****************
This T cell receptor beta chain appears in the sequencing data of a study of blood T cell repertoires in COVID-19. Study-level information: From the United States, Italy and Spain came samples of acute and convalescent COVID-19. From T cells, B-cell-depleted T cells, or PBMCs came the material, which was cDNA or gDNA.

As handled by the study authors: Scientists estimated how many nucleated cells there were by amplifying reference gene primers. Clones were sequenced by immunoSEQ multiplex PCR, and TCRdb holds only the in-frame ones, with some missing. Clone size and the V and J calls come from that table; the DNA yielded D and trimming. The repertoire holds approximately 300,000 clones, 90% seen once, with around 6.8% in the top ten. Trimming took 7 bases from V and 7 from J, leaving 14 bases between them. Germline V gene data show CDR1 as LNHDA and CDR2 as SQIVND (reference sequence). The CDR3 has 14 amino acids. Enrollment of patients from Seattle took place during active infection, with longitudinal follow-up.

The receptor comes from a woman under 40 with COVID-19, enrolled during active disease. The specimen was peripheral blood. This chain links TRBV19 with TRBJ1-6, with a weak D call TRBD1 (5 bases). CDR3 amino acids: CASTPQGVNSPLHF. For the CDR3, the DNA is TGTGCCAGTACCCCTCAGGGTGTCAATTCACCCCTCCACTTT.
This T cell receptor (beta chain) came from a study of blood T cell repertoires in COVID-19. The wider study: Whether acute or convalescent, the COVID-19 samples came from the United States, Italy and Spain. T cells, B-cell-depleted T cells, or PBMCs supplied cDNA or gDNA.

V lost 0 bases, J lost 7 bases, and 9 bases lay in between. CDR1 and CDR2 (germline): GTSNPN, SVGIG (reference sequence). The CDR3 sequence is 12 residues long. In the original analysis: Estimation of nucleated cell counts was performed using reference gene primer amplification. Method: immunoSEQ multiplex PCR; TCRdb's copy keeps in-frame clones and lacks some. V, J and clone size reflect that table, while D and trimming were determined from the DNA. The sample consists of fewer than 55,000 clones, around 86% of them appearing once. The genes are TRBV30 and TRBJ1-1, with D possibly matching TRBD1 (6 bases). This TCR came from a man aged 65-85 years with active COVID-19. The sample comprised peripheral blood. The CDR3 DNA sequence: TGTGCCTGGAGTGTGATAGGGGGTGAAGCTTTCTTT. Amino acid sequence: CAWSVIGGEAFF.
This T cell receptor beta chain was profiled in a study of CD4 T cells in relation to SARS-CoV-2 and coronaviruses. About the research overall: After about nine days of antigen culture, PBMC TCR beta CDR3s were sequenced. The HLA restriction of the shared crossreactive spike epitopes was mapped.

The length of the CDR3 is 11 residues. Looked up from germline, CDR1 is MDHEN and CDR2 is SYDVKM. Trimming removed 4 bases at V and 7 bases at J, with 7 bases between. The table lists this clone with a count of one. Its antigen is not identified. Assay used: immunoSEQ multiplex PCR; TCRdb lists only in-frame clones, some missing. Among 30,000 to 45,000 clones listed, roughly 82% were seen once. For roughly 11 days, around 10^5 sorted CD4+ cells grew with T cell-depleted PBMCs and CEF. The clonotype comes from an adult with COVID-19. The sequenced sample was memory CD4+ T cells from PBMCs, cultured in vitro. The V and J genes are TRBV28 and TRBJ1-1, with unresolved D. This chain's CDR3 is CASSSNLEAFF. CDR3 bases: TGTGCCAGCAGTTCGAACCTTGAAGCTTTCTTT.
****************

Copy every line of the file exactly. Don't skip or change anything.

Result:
This T cell receptor beta chain appears in the sequencing data of a study of blood T cell repertoires in COVID-19. Study-level information: From the United States, Italy and Spain came samples of acute and convalescent COVID-19. From T cells, B-cell-depleted T cells, or PBMCs came the material, which was cDNA or gDNA.

As handled by the study authors: Scientists estimated how many nucleated cells there were by amplifying reference gene primers. Clones were sequenced by immunoSEQ multiplex PCR, and TCRdb holds only the in-frame ones, with some missing. Clone size and the V and J calls come from that table; the DNA yielded D and trimming. The repertoire holds approximately 300,000 clones, 90% seen once, with around 6.8% in the top ten. Trimming took 7 bases from V and 7 from J, leaving 14 bases between them. Germline V gene data show CDR1 as LNHDA and CDR2 as SQIVND (reference sequence). The CDR3 has 14 amino acids. Enrollment of patients from Seattle took place during active infection, with longitudinal follow-up.

The receptor comes from a woman under 40 with COVID-19, enrolled during active disease. The specimen was peripheral blood. This chain links TRBV19 with TRBJ1-6, with a weak D call TRBD1 (5 bases). CDR3 amino acids: CASTPQGVNSPLHF. For the CDR3, the DNA is TGTGCCAGTACCCCTCAGGGTGTCAATTCACCCCTCCACTTT.
This T cell receptor (beta chain) came from a study of blood T cell repertoires in COVID-19. The wider study: Whether acute or convalescent, the COVID-19 samples came from the United States, Italy and Spain. T cells, B-cell-depleted T cells, or PBMCs supplied cDNA or gDNA.

V lost 0 bases, J lost 7 bases, and 9 bases lay in between. CDR1 and CDR2 (germline): GTSNPN, SVGIG (reference sequence). The CDR3 sequence is 12 residues long. In the original analysis: Estimation of nucleated cell counts was performed using reference gene primer amplification. Method: immunoSEQ multiplex PCR; TCRdb's copy keeps in-frame clones and lacks some. V, J and clone size reflect that table, while D and trimming were determined from the DNA. The sample consists of fewer than 55,000 clones, around 86% of them appearing once. The genes are TRBV30 and TRBJ1-1, with D possibly matching TRBD1 (6 bases). This TCR came from a man aged 65-85 years with active COVID-19. The sample comprised peripheral blood. The CDR3 DNA sequence: TGTGCCTGGAGTGTGATAGGGGGTGAAGCTTTCTTT. Amino acid sequence: CAWSVIGGEAFF.
This T cell receptor beta chain was profiled in a study of CD4 T cells in relation to SARS-CoV-2 and coronaviruses. About the research overall: After about nine days of antigen culture, PBMC TCR beta CDR3s were sequenced. The HLA restriction of the shared crossreactive spike epitopes was mapped.

The length of the CDR3 is 11 residues. Looked up from germline, CDR1 is MDHEN and CDR2 is SYDVKM. Trimming removed 4 bases at V and 7 bases at J, with 7 bases between. The table lists this clone with a count of one. Its antigen is not identified. Assay used: immunoSEQ multiplex PCR; TCRdb lists only in-frame clones, some missing. Among 30,000 to 45,000 clones listed, roughly 82% were seen once. For roughly 11 days, around 10^5 sorted CD4+ cells grew with T cell-depleted PBMCs and CEF. The clonotype comes from an adult with COVID-19. The sequenced sample was memory CD4+ T cells from PBMCs, cultured in vitro. The V and J genes are TRBV28 and TRBJ1-1, with unresolved D. This chain's CDR3 is CASSSNLEAFF. CDR3 bases: TGTGCCAGCAGTTCGAACCTTGAAGCTTTCTTT.